This is a summary of key points from Marble Institute of America’s “The Construction Corner” article in MIA The Cutting Edge Newsletter– September/October 2015 (www.marble-institute.com):
U.S. Home Building Confidence Hits Highest Level in Nearly 10 Years; Lack of Skilled Labor Force Impacting Industry
Despite lingering problems with finding enough qualified workers, in July US home builder sentiment reached its highest level since November 2005, showing confidence in a steadily improving US housing market.
According to the National Association of Home Builders (NAHB), builder confidence in the newly-built, single-family home market reached a seasonally adjusted level of 60 on the NAHB/Wells Fargo Housing Market Index (HMI) in July. The June index was at 60, which makes two consecutive months at a high level. A reading over 50 is considered positive.
The Wall Street Journal reported that the index has been positive for the past year. Single-family home starts in May 2015 stood at 690,000, a little more than 1/3 the number of starts in May 2005, and slightly more than 1/2 the number of starts in May 2000.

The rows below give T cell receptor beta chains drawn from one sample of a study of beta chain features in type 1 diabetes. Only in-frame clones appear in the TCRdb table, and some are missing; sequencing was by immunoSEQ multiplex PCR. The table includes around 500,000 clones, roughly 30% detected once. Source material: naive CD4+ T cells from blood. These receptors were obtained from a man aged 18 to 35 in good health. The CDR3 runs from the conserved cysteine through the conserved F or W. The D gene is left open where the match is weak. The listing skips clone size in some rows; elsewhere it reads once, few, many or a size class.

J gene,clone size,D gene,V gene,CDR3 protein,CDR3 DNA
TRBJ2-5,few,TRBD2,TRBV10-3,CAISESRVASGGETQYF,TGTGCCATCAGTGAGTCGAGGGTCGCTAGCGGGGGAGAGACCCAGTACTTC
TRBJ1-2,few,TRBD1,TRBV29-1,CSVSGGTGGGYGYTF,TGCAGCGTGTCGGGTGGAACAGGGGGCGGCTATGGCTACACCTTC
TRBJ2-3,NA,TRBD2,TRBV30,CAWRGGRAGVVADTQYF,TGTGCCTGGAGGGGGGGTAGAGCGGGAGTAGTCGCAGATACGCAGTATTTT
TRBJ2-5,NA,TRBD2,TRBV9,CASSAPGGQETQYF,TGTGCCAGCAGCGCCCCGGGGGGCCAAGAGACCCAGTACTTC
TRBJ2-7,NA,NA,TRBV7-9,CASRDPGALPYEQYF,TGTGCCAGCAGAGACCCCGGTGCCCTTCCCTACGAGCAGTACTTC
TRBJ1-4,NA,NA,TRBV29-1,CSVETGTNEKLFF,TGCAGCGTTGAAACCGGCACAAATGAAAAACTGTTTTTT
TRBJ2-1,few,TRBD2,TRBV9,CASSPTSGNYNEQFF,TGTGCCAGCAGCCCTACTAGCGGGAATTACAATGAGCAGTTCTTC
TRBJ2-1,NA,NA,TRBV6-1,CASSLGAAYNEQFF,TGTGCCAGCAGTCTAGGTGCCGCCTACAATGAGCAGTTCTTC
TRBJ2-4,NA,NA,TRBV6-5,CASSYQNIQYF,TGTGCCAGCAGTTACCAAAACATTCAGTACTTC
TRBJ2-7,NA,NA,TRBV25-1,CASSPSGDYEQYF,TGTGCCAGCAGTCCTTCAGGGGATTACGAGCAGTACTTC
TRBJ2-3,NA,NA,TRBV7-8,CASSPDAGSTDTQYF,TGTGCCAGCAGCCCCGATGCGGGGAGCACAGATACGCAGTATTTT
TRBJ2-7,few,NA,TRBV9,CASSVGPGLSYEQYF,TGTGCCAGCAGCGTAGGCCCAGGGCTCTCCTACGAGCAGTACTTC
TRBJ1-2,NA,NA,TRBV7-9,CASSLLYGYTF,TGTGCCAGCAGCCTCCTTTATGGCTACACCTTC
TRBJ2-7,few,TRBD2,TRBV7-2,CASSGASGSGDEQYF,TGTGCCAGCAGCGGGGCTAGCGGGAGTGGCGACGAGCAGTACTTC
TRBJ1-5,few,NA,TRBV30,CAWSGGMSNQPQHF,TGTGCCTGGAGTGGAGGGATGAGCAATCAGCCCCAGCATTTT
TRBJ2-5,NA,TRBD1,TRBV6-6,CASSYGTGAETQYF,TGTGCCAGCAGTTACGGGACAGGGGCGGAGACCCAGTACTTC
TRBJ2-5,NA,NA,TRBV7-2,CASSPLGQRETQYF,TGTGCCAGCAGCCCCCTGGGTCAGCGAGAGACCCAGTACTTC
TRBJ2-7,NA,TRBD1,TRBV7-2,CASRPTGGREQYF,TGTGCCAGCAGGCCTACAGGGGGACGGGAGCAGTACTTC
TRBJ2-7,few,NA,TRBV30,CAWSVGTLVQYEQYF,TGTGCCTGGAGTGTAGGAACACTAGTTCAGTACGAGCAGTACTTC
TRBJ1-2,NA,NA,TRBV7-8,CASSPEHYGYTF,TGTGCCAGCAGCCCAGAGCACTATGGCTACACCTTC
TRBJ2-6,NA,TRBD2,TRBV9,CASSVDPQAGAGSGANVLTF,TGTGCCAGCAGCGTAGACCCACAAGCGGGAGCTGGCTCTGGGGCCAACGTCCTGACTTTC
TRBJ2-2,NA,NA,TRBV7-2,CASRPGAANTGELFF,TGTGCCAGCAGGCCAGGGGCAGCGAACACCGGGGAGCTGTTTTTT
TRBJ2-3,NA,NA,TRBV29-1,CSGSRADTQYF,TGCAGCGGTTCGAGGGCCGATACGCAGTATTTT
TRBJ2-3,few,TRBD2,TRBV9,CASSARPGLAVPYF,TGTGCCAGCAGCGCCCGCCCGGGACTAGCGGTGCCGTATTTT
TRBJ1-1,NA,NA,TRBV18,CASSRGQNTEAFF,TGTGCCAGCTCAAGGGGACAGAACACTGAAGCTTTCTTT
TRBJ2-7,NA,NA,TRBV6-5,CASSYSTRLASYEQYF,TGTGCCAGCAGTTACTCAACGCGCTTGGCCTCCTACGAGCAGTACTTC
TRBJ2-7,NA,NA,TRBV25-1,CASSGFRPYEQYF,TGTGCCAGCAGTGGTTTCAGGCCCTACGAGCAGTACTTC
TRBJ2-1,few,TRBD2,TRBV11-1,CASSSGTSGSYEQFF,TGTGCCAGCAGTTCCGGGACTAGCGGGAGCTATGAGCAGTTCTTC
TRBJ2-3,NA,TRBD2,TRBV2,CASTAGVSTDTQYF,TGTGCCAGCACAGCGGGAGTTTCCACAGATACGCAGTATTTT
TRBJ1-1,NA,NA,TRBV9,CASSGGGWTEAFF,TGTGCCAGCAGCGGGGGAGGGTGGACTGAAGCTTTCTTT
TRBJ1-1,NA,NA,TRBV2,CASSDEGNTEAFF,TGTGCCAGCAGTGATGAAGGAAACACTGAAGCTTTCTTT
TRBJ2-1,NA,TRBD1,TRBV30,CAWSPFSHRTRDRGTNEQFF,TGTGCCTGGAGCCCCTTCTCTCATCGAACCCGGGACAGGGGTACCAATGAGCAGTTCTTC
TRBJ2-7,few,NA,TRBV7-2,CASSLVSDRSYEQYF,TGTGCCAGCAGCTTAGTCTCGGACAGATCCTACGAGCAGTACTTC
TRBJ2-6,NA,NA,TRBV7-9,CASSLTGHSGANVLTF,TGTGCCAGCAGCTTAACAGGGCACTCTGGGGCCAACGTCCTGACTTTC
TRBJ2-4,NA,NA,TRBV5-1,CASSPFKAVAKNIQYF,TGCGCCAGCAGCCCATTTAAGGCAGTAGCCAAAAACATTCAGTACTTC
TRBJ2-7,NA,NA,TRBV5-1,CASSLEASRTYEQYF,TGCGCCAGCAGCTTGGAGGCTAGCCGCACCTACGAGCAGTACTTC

According to Yahoo Finance, builders across the country say there is good demand for new homes., but complain they are handcuffed by a lack of skilled labor to build homes.
NAHB said “The nine-trade shortage is now substantially higher than it was at the peak of the 2004-2005 boom, when annual starts where averaging abound 2 million, compared to current rates at about one million.
The Associated General Contractors of America said that unemployment in the construction industry fell in June to the lowest level since 2001.
In the meantime, the US Census Bureau announced in late July that construction spending during May 2015 was estimated at a seasonally adjusted rate of $1,035.8 billion. This was 0.8 percent above the revised April estimate of $1,026.0 billion. Residential construction was at a seasonally adjusted annual rate of $359.5 billion in May, 0.3 percent above the revised April estimate of $358.5 billion. During the first five months of 2015 construction spending amounted to $382.1 billion, 5.9 percent above the $360.8 billion for the same period in 2014.